In July of 2014, RFA cited E85prices.com when it called on the Department of Energy (DOE) to update their Alternative Fuels Data Center (AFDC) database which was missing nearly 1,000 stations. RFA will continue its efforts to ensure all station databases reflect the real world, and will work with DOE to fix the current discrepancies in their database.

The information on E85prices.com is crowdsourced, but White says RFA will confirm all station locations and ensure they are offering higher-level fuel blends.

I caught up with White as he arrive in Phoenix for the start of the 2015 Commodity Classic and he explained how important this acquisition is for the industry and consumers.
Interview with Robert White, RFA, on E85Prices.com

Partnership Accelerates Cellulosic Ethanol

nec15-cellerateAt the National Ethanol Conference last week, the Renewable Fuels Association (RFA) presented Quad County Corn Processors (QCCP) with the RFA 2015 Industry Award for the development of a process that led to the plant producing the very first gallons of cellulosic ethanol last year.

Cellerate process technology is a collaborative effort between Syngenta and QCCP’s subsidiary company Cellulosic Ethanol Technologies LLC that QCCP licenses to other ethanol plants. Cellerate, which was previously known as the Adding Cellulosic Ethanol process, was invented by QCCP plant engineer Travis Brotherson, pictured here with Jack Bernens of Syngenta.

I talked with Travis and Jack about what Cellerate can do for the industry as a whole and individual plants in this interview: Interview with Quad County Corn Processors and Syngenta

2015 National Ethanol Conference Photo Album

Electric Vehicle Charging Standards Needed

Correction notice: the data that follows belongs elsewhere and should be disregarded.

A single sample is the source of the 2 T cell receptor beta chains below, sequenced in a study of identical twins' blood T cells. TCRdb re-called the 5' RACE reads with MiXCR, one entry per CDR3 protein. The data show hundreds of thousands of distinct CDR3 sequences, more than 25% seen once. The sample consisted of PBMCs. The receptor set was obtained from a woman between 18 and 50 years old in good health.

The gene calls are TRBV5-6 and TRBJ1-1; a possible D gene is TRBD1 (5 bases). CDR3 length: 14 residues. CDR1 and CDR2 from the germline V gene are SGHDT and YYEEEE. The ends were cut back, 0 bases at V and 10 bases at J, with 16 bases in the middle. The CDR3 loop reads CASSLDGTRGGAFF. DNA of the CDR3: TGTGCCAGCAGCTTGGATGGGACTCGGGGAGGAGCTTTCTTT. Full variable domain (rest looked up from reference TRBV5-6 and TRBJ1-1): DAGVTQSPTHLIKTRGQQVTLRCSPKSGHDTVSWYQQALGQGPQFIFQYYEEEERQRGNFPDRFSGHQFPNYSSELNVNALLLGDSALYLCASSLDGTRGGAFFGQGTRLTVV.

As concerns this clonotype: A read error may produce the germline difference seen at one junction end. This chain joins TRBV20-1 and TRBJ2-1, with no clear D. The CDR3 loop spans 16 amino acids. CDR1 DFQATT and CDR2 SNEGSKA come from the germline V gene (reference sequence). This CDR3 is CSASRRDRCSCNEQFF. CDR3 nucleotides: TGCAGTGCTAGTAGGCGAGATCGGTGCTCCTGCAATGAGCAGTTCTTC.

With the increase of electric vehicles (EVs) on the road, aka the burgeoning of the “Electric Highway,” unified standards for public EV charging are needed. In many states, this will fall on the weights and measures officials. As more plug-in EVS hits U.S. roads, charging stations will require inspection and testing for accuracy, just like a gas station today. As the infrastructure rolls out, accruacy, labeling and advertising requirements will need to be addressed.

The National Conference on Weights and Measures (NCWM) established the kilowatt hour as the appropriate method of sale of electricity for electric automobiles, effective January 1, 2014. This was at the recommendation of a U.S. National Working Group established by the National Institute of Standards and Technology (NIST). By establishing the measured units of sale, consumers are now able to make price comparisons just as they do for gasoline.

gI_67293_Electric-CarAt its 100th Annual Meeting in July 2015 in Philadelphia, NCWM will vote on additional recommendations from the NIST work group that would establish standards for recharging stations including accuracy requirements, testing procedures by weights and measures officials and design and installation requirements such as indications, labeling and security from tampering. All of this will enable the same level of regulatory oversight that already exists for gas pumps. If adopted by NCWM in July, those model standards will be published in NIST Handbook 44 and enforceable effective January 1, 2016.